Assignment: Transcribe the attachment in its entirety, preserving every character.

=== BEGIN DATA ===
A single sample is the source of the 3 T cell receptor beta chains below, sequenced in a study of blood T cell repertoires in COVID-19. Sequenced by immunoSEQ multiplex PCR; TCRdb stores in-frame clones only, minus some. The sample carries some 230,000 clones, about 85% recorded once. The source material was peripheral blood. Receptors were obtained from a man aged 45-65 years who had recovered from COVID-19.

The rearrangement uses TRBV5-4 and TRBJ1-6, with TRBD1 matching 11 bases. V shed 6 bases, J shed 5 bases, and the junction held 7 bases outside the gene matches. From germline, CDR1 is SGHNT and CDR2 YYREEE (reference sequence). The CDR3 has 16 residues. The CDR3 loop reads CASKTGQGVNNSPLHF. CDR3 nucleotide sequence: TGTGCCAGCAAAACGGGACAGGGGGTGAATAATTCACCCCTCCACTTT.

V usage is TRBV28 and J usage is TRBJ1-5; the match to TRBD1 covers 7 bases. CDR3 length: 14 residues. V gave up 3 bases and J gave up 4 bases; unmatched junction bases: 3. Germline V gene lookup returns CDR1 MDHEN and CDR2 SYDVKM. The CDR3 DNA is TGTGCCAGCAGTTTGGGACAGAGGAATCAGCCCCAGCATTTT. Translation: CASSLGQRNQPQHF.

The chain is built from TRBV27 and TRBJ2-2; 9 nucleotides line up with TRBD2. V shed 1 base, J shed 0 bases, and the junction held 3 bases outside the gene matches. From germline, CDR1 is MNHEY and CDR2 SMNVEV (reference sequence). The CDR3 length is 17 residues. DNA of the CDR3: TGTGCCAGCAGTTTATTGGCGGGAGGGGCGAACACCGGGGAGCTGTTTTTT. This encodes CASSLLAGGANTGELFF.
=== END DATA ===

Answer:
A single sample is the source of the 3 T cell receptor beta chains below, sequenced in a study of blood T cell repertoires in COVID-19. Sequenced by immunoSEQ multiplex PCR; TCRdb stores in-frame clones only, minus some. The sample carries some 230,000 clones, about 85% recorded once. The source material was peripheral blood. Receptors were obtained from a man aged 45-65 years who had recovered from COVID-19.

The rearrangement uses TRBV5-4 and TRBJ1-6, with TRBD1 matching 11 bases. V shed 6 bases, J shed 5 bases, and the junction held 7 bases outside the gene matches. From germline, CDR1 is SGHNT and CDR2 YYREEE (reference sequence). The CDR3 has 16 residues. The CDR3 loop reads CASKTGQGVNNSPLHF. CDR3 nucleotide sequence: TGTGCCAGCAAAACGGGACAGGGGGTGAATAATTCACCCCTCCACTTT.

V usage is TRBV28 and J usage is TRBJ1-5; the match to TRBD1 covers 7 bases. CDR3 length: 14 residues. V gave up 3 bases and J gave up 4 bases; unmatched junction bases: 3. Germline V gene lookup returns CDR1 MDHEN and CDR2 SYDVKM. The CDR3 DNA is TGTGCCAGCAGTTTGGGACAGAGGAATCAGCCCCAGCATTTT. Translation: CASSLGQRNQPQHF.

The chain is built from TRBV27 and TRBJ2-2; 9 nucleotides line up with TRBD2. V shed 1 base, J shed 0 bases, and the junction held 3 bases outside the gene matches. From germline, CDR1 is MNHEY and CDR2 SMNVEV (reference sequence). The CDR3 length is 17 residues. DNA of the CDR3: TGTGCCAGCAGTTTATTGGCGGGAGGGGCGAACACCGGGGAGCTGTTTTTT. This encodes CASSLLAGGANTGELFF.